Blog 30 - February 2024

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This Off Piste blog is a reprint of a piece I wrote some time ago.  It explores my genuine respect for modest classic cars.


XK120 Fixed Head

Before we set off for XK75  I sent in the ‘120 for a full service and it seems to have paid dividends as we had a faultless run up to the midlands and back. 

I entrusted the car to Twyford Moors and I have to admit I was surprised but delighted that they found a number of serious issues, like a faulty crank damper and an incorrect fan belt pulley, both of which could have caused grief on a long run.

The car went back to Twyford to have a few bits of extra work. Kathleen, sensibly doesn’t like to travel without seat belts, so she (the car not Kathleen) now sports a set of inertia reels. The other XKs have harnesses, easier to fit but which  usually require adjusting for each passenger, the reels make life easier.

We knew that ‘120 windscreen wipers are pretty hopeless and so, while the car was in, we had Twyford fit their two-speed system that requires a bit of bodywork to fit thicker spindles.

While to and from XK75 we had a couple of near misses  using the wing mirrors at the end of the front mudguards, which are pretty useless, so we underwent minor surgery and had mirrors fitted to the door frames.

Right: Wing mirrors fitted to the door frames, a worthwhile modification.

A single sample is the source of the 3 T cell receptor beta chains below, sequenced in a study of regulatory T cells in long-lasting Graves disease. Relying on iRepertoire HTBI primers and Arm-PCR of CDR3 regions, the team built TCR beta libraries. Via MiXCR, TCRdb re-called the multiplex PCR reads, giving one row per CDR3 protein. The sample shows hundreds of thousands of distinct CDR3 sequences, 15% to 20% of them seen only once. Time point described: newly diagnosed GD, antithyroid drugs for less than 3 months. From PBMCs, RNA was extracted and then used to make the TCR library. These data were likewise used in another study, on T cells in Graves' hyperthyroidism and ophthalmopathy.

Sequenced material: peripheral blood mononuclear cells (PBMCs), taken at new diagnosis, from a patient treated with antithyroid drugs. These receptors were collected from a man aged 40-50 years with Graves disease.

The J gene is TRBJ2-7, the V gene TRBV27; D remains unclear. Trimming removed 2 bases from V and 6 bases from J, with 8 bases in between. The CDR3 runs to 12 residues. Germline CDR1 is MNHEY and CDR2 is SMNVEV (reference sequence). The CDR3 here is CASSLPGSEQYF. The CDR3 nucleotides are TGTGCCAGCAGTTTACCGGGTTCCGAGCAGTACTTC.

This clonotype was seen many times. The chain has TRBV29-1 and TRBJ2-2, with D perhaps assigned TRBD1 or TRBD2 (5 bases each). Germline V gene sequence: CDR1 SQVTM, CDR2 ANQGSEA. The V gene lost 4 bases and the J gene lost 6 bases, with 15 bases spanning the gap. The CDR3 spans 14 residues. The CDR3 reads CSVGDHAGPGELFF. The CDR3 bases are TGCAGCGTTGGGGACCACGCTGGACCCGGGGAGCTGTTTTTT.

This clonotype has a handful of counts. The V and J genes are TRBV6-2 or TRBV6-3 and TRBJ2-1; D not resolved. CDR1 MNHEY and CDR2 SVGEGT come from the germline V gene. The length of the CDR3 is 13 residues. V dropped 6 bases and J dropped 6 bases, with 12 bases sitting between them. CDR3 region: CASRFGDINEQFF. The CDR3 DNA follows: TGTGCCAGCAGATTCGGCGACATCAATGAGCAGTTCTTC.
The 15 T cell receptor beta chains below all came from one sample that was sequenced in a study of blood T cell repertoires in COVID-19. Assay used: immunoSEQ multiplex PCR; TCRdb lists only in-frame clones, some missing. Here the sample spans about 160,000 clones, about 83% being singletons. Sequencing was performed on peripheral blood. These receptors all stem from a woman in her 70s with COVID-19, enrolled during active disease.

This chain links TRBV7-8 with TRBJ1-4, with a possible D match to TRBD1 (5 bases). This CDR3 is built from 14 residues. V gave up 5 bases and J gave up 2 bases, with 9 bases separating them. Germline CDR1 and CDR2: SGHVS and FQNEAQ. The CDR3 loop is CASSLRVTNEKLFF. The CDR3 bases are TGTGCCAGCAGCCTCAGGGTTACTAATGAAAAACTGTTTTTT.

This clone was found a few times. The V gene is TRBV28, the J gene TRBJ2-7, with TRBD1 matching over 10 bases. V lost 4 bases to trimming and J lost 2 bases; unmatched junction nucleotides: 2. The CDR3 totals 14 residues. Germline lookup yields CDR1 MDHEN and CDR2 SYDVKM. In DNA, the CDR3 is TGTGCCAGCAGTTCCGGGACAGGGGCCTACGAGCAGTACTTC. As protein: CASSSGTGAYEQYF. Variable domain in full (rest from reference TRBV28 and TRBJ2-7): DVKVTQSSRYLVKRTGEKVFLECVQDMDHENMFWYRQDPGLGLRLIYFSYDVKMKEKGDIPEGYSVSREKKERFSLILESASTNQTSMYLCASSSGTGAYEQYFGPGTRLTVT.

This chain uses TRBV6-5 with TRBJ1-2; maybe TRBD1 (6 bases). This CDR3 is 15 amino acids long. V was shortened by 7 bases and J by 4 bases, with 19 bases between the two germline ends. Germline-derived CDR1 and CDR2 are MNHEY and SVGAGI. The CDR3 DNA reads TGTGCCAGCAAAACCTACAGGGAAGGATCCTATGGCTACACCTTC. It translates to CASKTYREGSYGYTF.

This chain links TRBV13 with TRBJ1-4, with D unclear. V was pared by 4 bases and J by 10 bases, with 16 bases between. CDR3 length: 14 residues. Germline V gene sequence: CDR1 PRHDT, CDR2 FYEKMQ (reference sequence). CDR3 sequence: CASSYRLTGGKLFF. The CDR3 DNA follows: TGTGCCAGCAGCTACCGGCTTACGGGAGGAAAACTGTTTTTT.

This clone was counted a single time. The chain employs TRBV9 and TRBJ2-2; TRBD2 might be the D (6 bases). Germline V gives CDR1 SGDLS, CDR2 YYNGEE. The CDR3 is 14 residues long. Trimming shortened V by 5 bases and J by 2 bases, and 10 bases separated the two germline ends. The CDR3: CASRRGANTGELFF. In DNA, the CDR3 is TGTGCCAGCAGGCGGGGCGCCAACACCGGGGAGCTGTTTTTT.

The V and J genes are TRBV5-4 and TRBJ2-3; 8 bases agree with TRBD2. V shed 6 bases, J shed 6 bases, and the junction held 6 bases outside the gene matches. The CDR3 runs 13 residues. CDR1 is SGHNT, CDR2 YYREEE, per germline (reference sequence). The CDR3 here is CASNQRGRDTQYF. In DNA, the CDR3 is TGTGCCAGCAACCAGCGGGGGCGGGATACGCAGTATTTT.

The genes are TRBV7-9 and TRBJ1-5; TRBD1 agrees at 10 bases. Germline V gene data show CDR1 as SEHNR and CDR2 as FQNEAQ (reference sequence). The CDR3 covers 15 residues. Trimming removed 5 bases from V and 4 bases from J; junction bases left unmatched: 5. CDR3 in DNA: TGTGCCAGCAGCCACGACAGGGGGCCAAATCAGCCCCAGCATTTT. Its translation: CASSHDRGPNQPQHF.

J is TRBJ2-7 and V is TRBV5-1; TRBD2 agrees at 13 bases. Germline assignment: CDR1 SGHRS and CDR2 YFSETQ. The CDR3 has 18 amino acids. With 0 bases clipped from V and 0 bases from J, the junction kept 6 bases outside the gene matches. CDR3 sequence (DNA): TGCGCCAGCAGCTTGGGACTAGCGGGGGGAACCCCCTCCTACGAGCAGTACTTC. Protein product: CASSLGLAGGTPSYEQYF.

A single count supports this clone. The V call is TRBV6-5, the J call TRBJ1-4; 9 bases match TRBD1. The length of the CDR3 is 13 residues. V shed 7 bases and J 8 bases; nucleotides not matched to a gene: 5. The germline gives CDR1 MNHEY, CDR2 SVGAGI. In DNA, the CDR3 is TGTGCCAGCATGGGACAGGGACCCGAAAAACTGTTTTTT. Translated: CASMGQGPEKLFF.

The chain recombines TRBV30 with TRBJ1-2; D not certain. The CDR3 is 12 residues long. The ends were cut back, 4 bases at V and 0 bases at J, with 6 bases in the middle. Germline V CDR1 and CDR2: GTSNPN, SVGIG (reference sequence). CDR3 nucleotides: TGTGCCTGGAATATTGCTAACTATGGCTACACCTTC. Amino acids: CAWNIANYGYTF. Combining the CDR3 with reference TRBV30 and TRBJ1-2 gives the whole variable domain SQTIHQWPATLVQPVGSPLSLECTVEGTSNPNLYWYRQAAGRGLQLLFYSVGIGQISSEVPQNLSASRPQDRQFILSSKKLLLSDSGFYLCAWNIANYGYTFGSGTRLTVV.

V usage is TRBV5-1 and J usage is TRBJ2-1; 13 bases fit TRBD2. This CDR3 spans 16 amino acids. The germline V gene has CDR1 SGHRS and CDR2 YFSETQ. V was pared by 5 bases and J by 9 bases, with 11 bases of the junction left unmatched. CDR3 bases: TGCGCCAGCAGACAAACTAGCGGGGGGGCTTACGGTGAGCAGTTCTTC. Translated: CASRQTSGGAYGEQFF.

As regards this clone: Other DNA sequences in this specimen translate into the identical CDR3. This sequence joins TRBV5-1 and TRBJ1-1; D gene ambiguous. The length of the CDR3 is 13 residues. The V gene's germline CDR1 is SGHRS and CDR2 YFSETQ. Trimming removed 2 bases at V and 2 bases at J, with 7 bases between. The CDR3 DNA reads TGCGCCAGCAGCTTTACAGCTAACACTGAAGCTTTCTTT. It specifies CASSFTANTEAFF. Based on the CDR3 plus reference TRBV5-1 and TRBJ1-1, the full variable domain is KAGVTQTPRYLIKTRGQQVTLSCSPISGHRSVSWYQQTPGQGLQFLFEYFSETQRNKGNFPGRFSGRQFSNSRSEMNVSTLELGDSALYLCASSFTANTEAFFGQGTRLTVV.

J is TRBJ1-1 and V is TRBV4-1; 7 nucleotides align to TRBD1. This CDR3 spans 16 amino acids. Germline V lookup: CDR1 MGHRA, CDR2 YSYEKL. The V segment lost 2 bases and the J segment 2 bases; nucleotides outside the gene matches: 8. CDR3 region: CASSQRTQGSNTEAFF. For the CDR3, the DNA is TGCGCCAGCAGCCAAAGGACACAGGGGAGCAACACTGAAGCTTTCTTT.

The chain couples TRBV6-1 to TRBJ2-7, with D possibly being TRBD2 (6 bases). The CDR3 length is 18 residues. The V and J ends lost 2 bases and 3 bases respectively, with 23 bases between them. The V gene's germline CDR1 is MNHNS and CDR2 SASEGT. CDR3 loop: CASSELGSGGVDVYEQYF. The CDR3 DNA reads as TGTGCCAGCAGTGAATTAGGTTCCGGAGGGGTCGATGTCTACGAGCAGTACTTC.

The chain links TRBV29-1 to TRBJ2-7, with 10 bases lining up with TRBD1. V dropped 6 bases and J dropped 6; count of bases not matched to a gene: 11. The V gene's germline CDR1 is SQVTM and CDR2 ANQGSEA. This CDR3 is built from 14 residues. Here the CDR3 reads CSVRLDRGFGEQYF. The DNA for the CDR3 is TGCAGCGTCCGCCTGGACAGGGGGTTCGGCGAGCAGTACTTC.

Left:  Two-speed wipers will, I hope, make a big difference to seeing where one’s going in the rain.

2024 Plans

We’re into the New Year  and  although I’m not one for resolutions, this year maybe different. I have to admit that even ever youthful Rog is getting on and I’m beginning to feel the weight of years.  I still have ten old crocks in the sheds, indeed one of the reasons for choosing our  new home was the very good and extensive garaging.  So, at this early stage  of 2024 I am determined (it might not turn out that way)  to get out there and use the cars as much as possible.

Frankly, I’m no fan of static car shows where one drives to and parks in a muddy field and sits behind the exhaust pipe eating cheese sandwiches. God bless the enthusiasts who delight in displaying their stationary engines on the perimeter - one ‘boomph’ a second. Sorry to say, I’m not a fan; I’ve now pissed of a whole cadre of car folk.

We started the year with some pretty awful flu like infections and, when able, decamped to  Gran Canaia for some wonderful warmth and sunshine. Kathleen and I have made a pact to take at least two winter breaks from now on. So this year we will, I hope, be off to another Cararian island in December and then back to our familiar Porto Morgan  in February 2025.

There  are  two definite XK events in the Spring/Summer. The XK weekend in April and the JDC National day in July where the XK Register will hold our fun concours.  This year’s weekend will be centered  around Stratford on Avon. An idea, I unashamedly picked up from the XK Club’s XK 75, was the idea of a final  night gala dinner  with a really good dance band, so that’s what we are trialling this year. We already have a bumper set of bookings and in fact if we don’t get any cancellations, we’re full.